Anti-laundering bodies cite role of professional service providers in hiding ‘beneficial ownership’

Two international bodies charged with combating financial crime last week issued a report outlining the role lawyers, accountants and other “professional intermediaries” actually play in helping to hide the true, or “beneficial” owners of shell companies and other entities criminals use to disguise their assets.

The report – a collaborative effort by the global anti-money laundering, standard-setting Financial Action Task Force (FATF) and the Egmont Group of national Financial Intelligence Units (FIUs) – examined more than 100 cases of criminal activity involving hidden beneficial owners.

Their goal was to document the real-world role that professional intermediaries – commonly known in AML parlance as designated non-financial businesses and professions, or DNFBPs – play in hiding the true ownership of legal entities. Although the report’s findings are not surprising, some may find it useful as a risk-assessment tool.
“The purpose of the report is to help national authorities including FIUs, financial institutions and other professional service providers in understanding the nature of the risks that they face,” the report states.

The report decried the fact that many countries still have not issued rules requiring these professionals to report suspicious activity. It also called on nations to do more to educate DNFBPs regarding the money laundering potential of the services they provide because a number of case studies suggested unwitting involvement as well as willful blindness.

“The lack of supervision in these countries is a major vulnerability, and professionals operating in countries that have not implemented appropriate regulations for DNFBPs represent an unregulated ‘back-door’ into the global financial system,” the 190-page report states.

The United States has not issued AML regulations for such professionals despite consistent criticism from the FATF for more than a decade. As the report notes, resistance from professionals, including lawyers who say such rules would erode attorney-client privilege, have derailed efforts to regulate DNFBPs in some countries. It adds, however, that the AML regimes of others have not yet matured to the
point of placing obligations on non-financial professionals.

The report also includes indicators of potential efforts to hide beneficial ownership – such as the use of entities formed in jurisdictions known for the opaqueness of their legal structures – and outlines steps that can be taken to identify clandestine shell companies, for instance by using Google Maps to view the properties the entities use as their addresses.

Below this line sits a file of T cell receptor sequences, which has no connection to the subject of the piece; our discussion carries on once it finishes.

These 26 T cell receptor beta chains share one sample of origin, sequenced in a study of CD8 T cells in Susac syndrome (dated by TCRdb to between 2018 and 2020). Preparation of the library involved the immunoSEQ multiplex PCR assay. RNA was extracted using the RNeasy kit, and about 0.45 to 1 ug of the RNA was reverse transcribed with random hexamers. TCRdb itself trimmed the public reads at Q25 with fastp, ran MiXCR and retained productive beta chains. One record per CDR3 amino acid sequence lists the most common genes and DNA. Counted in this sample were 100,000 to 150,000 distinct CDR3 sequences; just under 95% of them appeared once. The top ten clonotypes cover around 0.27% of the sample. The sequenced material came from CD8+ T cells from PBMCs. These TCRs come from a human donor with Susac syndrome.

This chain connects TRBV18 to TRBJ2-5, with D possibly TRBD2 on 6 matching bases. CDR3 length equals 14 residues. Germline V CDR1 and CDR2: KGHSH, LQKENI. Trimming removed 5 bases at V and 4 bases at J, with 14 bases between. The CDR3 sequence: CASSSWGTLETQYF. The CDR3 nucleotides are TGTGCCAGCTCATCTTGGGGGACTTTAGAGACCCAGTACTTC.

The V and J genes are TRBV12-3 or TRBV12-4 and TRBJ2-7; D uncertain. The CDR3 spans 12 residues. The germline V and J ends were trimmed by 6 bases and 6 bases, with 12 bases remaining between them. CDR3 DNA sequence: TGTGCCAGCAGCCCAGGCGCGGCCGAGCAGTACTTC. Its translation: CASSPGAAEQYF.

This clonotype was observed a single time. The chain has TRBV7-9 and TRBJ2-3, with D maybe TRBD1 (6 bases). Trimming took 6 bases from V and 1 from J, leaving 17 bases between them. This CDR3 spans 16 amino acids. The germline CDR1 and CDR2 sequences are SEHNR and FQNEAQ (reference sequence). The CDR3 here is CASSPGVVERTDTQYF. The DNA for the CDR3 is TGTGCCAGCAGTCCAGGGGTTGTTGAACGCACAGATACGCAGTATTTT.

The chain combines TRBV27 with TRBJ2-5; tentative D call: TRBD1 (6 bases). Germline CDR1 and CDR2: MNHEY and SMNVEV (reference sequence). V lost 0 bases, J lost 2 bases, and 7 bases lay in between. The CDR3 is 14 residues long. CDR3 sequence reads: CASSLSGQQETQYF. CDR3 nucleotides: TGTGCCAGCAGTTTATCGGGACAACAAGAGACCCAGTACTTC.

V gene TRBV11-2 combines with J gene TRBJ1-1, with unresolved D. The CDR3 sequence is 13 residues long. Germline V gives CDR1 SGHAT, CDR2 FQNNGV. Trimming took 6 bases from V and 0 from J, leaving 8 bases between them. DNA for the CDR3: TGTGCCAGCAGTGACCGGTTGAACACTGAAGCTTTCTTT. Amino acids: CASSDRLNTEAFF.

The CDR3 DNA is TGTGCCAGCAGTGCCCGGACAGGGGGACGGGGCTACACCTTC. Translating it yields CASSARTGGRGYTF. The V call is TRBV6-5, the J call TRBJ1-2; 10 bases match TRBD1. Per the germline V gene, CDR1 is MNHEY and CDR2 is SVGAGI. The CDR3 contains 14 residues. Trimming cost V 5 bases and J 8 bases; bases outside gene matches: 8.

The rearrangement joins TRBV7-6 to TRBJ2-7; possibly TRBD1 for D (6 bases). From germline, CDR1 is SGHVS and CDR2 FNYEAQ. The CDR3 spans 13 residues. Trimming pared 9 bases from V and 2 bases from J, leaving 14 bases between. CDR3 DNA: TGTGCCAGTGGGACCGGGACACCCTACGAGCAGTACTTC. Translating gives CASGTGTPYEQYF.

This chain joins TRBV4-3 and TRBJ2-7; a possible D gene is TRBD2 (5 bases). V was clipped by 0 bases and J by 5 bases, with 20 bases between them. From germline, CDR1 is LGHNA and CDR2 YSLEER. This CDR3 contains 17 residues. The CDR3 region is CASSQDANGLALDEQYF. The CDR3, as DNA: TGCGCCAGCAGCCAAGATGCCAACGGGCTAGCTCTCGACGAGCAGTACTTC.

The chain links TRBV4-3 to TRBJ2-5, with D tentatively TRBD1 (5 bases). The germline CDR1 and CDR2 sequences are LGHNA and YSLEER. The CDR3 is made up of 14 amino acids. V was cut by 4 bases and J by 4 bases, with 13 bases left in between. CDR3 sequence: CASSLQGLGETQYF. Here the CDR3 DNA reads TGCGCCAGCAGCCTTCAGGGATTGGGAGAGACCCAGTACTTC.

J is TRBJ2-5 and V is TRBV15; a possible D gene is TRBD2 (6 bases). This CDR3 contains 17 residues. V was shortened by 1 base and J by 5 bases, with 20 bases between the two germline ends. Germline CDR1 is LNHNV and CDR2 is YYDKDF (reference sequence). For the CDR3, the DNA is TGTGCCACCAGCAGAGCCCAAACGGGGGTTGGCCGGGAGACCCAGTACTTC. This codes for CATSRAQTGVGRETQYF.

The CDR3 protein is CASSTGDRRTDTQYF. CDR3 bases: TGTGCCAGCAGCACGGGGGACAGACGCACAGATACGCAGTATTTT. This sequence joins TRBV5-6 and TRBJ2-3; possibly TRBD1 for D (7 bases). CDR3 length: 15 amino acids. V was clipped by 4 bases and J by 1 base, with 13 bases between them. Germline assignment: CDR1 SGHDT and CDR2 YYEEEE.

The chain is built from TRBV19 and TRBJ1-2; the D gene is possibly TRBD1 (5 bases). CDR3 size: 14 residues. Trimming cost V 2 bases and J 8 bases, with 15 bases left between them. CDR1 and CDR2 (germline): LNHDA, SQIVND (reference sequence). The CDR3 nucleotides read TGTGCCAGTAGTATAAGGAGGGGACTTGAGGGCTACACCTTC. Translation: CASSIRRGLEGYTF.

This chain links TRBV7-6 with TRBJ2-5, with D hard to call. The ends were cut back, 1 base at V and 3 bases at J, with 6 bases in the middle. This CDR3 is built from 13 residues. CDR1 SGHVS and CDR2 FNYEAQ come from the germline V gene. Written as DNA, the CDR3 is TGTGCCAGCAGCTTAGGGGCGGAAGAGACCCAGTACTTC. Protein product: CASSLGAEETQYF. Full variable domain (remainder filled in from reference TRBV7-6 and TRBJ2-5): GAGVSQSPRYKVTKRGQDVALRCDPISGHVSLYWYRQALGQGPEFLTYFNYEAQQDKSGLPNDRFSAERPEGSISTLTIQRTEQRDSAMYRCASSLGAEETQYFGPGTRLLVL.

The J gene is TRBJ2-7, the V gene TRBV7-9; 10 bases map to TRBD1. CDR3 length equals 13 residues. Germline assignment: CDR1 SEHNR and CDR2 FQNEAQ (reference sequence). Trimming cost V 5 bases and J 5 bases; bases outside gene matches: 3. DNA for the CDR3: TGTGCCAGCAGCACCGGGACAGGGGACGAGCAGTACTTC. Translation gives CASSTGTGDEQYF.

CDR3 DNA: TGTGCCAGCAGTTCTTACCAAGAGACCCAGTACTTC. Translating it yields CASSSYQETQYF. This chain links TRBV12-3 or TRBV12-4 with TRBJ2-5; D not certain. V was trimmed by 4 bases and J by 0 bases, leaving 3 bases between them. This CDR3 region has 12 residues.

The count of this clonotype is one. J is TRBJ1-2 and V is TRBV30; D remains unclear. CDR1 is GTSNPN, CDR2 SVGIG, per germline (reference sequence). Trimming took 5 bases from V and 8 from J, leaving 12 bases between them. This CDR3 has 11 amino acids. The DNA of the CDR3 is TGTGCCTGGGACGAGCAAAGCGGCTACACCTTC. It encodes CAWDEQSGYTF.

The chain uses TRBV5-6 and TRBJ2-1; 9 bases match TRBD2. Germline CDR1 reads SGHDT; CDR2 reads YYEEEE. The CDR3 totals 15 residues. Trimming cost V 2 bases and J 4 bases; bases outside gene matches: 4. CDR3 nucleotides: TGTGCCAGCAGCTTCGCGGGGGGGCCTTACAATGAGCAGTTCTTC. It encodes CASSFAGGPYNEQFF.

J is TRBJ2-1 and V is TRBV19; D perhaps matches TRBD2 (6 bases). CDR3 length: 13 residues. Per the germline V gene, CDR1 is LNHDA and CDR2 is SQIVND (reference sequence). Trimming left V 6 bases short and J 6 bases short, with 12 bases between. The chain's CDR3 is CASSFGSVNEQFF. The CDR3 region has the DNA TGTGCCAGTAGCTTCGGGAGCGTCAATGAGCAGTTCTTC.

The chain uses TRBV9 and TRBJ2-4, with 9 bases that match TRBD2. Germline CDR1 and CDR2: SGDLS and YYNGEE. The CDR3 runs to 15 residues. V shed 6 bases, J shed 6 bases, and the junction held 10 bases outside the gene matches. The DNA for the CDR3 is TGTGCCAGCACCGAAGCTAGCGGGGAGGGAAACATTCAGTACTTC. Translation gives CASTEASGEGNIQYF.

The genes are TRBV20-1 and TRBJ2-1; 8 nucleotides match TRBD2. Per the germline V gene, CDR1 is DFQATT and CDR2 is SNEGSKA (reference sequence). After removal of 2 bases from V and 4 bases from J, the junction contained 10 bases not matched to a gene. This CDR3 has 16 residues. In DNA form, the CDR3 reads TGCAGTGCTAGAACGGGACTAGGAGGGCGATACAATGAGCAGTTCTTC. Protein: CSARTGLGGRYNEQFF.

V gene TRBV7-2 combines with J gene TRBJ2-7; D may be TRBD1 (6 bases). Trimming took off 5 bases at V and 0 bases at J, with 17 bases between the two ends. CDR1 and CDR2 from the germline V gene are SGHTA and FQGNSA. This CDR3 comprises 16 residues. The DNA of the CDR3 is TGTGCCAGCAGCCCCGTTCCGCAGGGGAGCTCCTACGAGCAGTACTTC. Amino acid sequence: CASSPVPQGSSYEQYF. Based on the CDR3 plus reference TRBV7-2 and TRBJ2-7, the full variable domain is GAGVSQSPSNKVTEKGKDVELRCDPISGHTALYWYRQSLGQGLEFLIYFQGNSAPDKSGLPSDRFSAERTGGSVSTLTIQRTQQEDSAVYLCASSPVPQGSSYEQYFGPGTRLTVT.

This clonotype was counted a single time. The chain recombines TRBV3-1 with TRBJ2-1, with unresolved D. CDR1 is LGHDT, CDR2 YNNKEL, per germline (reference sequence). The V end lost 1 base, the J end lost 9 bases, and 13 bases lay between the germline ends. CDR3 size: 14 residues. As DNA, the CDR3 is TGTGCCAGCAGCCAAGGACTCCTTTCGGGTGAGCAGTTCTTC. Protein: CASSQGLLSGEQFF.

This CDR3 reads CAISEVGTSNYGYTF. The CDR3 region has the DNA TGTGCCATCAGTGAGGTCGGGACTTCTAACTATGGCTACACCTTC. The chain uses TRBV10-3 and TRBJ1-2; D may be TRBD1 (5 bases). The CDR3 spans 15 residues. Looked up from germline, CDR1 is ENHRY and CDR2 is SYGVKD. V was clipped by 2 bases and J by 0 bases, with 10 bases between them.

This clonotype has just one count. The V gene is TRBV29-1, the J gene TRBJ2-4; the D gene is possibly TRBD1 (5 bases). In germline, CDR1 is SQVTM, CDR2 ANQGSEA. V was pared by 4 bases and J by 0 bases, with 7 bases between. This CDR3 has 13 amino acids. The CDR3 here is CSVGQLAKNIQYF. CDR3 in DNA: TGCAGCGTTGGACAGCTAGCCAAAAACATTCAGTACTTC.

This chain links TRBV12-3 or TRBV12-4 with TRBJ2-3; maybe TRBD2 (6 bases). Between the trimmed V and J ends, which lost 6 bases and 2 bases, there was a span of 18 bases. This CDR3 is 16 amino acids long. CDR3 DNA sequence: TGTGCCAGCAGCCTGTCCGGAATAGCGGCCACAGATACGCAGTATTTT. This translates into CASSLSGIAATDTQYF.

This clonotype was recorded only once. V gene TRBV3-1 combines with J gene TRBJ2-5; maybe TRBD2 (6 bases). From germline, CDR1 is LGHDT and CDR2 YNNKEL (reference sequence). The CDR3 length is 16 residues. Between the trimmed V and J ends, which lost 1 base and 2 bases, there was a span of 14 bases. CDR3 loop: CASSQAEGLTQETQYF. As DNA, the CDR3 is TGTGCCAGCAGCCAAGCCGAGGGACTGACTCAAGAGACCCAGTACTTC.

A U.S. Treasury rule requiring banks to collect information about the beneficial owners of legal entity accounts came into force in May. However, a legislative proposal that would have required shell companies to report their ownership to Treasury did not even make it into the final version of a bill introduced this year aimed at tweaking the Bank Secrecy Act, the primary U.S. AML law.

A veteran BSA compliance officer at one of the largest U.S. banks said complicit lawyers and accountants as well as politicians are permitting the concealment of beneficial ownership.

“It is a problem easily solved with courage, cooperation, and conviction,” said Jim Richards, who earlier this year left his position as the BSA officer at Wells Fargo and now is a consultant. “The U.S. is already making serious headway, but the only way to truly make a difference is to have an accessible, central database of accurate, complete, and current beneficial ownership information.”

Richards, a former prosecutor, added that “most other countries have included lawyers and accountants in their AML regimes.” “The U.S. could and should do more,” he said.

Produced by Thomson Reuters Accelus Regulatory Intelligence 27-Jul-2018
Published 24-Jul-2018 by Brett Wolf, Regulatory Intelligence

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